Savers put far too much trust in cash ISAs, given that they currently pay an average variable rate of just 0.86% a year. Even if you lock away your money for five years you get just 1.94% on average, according to Savings Champion.
You can currently get far better yields from investing in stocks and shares. For example, the FTSE 100 is forecast to yield 4.9% in 2019. That is the first index most private investors look to follow when choosing tracker funds or exchange traded funds (ETFs), which means they often overlook the FTSE 250 as a result. This could be a mistake, especially over the next year.
As its name suggests, the FTSE 250 follows on from the FTSE 100, covering the 250 next biggest London-listed stocks. Both have endured rotten years, the FTSE 100 falling 8.76% and the FTSE 250 doing worse, down 13.43%.
Brexit decision time
This has been a bad year for stock markets everywhere, so don’t let that put you off buying either index. In fact, it should encourage you, as you are getting them at a discount. There is still an outside chance that the FTSE 100 could hit 8,000 this coming year, but it could be overshadowed by a resurgent FTSE 250.
As with almost everything in the UK, it all comes down to Brexit. The FTSE 100 has a complicated relationship with our departure from the EU – it surprised many by flying after the 2016 referendum because companies on the index earn three-quarters of their revenues overseas, which were worth more as the pound slumped.
The FTSE 250 has a far greater domestic focus and this means that Brexit uncertainty has hit it harder, and continues to do so. If we get a no-deal Brexit and it turns out to be as horrible as Remainers suggest, domestic stocks listed on the FTSE 250 could take a whacking, whereas blue-chips could actually benefit. The reverse could happen if things go relatively smoothly.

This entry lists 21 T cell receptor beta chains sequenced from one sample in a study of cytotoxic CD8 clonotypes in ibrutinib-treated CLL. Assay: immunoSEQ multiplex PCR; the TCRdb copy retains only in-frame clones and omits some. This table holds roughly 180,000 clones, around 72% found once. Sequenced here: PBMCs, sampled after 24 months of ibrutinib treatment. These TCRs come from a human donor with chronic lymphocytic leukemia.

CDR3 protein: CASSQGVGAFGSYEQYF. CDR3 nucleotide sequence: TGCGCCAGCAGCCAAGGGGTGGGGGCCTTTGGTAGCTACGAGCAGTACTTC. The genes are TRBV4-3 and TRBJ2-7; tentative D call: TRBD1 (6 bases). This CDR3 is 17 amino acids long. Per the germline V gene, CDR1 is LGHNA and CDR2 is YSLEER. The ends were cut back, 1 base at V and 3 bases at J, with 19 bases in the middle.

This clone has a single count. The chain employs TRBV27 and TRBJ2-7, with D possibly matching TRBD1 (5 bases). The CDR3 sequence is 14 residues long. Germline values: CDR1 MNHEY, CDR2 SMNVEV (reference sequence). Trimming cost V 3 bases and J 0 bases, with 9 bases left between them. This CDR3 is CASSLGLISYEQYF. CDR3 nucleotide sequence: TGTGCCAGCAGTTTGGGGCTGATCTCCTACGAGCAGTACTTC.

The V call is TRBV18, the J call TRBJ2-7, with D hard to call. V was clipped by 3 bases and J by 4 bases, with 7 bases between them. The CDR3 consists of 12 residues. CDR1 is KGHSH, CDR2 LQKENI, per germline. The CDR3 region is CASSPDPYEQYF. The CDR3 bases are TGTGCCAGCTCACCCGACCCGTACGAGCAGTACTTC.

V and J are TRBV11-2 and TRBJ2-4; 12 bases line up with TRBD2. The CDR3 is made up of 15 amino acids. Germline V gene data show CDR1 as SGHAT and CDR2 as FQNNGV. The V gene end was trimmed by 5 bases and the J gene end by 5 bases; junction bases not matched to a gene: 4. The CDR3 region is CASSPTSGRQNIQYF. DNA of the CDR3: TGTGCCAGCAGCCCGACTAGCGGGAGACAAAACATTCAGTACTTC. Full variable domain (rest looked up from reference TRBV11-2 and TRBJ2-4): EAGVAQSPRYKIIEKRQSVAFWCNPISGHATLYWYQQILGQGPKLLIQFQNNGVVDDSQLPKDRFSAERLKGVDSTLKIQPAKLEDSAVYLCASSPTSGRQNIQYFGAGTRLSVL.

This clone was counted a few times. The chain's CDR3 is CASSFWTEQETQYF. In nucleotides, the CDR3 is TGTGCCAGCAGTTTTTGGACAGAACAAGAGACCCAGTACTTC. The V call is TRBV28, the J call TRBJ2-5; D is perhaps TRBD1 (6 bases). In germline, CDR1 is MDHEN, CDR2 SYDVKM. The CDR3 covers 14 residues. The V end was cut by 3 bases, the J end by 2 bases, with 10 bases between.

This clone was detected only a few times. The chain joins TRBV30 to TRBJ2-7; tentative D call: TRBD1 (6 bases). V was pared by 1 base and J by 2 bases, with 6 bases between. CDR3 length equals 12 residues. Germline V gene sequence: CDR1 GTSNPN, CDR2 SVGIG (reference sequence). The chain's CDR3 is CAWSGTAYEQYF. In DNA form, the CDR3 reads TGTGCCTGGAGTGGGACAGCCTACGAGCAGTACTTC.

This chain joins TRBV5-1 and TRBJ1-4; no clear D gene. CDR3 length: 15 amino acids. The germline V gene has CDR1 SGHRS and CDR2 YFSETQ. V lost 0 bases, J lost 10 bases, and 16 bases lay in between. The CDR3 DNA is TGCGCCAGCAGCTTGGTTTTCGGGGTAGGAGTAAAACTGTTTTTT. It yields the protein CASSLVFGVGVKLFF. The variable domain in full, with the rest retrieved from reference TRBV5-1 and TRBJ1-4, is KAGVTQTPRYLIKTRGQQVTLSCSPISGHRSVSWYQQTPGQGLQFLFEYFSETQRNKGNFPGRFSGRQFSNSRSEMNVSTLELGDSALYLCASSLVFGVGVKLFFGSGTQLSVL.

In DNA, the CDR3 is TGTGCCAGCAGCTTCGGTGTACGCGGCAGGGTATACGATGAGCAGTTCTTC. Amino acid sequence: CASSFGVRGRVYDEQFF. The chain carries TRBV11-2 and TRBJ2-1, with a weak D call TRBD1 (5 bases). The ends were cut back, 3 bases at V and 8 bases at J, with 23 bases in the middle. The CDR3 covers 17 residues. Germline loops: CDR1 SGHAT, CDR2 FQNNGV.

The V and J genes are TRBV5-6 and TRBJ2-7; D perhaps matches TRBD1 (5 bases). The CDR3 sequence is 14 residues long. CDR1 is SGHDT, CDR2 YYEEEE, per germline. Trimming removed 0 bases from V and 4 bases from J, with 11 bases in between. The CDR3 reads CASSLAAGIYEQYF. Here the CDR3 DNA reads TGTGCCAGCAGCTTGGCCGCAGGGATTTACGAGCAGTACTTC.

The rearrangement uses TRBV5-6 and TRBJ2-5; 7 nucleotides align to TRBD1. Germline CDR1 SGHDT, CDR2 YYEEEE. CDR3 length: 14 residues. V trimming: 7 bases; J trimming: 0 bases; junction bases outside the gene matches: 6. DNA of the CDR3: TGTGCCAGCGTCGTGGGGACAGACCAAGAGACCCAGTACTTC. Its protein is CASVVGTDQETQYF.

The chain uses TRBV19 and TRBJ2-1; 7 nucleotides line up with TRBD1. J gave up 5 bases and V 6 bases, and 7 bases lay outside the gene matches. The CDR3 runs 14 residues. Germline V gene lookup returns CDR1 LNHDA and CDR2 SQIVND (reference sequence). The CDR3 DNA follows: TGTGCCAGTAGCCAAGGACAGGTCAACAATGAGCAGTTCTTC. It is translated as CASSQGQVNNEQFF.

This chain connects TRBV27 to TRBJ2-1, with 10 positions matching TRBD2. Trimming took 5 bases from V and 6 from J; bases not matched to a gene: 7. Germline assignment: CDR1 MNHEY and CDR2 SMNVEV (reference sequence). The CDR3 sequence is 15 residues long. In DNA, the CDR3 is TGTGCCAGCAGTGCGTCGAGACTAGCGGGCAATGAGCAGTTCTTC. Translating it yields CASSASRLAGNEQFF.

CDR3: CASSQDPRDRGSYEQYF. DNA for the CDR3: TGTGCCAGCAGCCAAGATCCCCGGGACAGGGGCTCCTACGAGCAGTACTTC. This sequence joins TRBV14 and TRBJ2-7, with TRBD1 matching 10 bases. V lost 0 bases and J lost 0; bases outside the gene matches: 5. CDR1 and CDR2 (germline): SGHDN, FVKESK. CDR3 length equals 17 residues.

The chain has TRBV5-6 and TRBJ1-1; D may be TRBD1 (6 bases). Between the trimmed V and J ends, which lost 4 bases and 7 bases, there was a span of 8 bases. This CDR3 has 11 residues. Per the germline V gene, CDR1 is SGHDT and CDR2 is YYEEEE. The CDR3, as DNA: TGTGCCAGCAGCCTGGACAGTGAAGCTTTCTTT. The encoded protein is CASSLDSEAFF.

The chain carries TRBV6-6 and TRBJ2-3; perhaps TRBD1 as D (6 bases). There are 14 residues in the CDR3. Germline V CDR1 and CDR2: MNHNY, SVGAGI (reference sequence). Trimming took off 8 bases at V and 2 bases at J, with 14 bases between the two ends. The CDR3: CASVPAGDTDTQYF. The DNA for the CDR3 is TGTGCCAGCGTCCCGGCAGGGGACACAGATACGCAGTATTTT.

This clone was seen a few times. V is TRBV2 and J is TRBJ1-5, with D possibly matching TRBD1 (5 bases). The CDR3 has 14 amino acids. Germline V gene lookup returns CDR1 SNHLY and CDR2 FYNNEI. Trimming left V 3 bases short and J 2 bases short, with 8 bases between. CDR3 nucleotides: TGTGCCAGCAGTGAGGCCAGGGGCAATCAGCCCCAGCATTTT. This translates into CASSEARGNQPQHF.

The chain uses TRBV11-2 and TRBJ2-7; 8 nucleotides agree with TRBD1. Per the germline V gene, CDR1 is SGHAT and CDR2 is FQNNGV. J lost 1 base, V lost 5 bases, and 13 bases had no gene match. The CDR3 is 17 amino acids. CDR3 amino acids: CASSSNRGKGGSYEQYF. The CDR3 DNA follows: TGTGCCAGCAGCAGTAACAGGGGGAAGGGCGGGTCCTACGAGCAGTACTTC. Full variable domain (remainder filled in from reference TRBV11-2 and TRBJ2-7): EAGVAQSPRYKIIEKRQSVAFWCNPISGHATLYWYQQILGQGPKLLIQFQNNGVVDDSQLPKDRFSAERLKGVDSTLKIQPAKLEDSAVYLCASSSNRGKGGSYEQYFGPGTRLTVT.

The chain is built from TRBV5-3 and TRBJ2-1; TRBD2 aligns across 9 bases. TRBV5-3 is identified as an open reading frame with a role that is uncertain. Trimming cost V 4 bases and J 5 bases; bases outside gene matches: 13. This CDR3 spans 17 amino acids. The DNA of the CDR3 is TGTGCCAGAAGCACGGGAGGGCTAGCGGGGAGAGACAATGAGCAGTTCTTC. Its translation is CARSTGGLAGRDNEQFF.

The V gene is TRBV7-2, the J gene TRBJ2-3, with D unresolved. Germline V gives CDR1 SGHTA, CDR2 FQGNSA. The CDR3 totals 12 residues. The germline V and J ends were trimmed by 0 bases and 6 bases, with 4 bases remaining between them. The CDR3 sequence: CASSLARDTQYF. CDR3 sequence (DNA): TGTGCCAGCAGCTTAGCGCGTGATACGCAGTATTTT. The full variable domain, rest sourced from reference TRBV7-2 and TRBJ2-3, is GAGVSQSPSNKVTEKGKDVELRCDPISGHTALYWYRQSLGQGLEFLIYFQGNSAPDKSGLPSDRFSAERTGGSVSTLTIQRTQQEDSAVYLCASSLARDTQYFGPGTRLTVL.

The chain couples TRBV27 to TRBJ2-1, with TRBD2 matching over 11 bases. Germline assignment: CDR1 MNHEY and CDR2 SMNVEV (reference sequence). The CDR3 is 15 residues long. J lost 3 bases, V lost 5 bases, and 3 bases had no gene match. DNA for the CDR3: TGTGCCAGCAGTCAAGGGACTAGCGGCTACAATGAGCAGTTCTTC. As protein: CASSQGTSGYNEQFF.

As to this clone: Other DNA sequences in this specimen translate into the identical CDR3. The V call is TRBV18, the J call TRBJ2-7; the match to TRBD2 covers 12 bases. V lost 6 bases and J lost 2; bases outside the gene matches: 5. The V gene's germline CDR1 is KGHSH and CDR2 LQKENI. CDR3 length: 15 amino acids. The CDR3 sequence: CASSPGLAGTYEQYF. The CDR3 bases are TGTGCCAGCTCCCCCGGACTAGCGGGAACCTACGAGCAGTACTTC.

If the UK avoids meltdown in the crucial weeks ahead, domestic sentiment could fly to the stars. Some analysts claim domestic-focused UK stocks are undervalued by as much as 30%, and are due a massive re-rating. If this is the case, the FTSE 250 could be the best way to play it.
Roll the dice
Naturally, it’s a risk. The UK is a binary play right now. However, markets are cautiously betting on a positive outcome, as shown by the pound’s recovery in recent weeks, as traders calculate Parliament won’t vote for no deal. Buying the FTSE 250 is therefore a risk, as investing always is.
Both indices have underwhelmed over the last five years, the FTSE 100 up a mere 2% in that time and the FTSE 250 up just 4%. Currently, they yield 4.42% and 3% respectively, so at least there is some dividend income as compensation.
You can track both indices easily and cheaply using exchange traded funds such as the iShares FTSE 100 UCITS ETF (ISF) or the iShares FTSE 250 UCITS ETF (MIDD), which have annual charges of just 0.07% and 0.4% respectively. I’d pick either of them over a cash ISA.
harveyj holds the iShares FTSE 100 but has no other position in any of the shares mentioned. The Motley Fool UK has no position in any of the shares mentioned. Views expressed on the companies mentioned in this article are those of the writer and therefore may differ from the official recommendations we make in our subscription services such as Share Advisor, Hidden Winners and Pro. Here at The Motley Fool we believe that considering a diverse range of insights makes us better investors.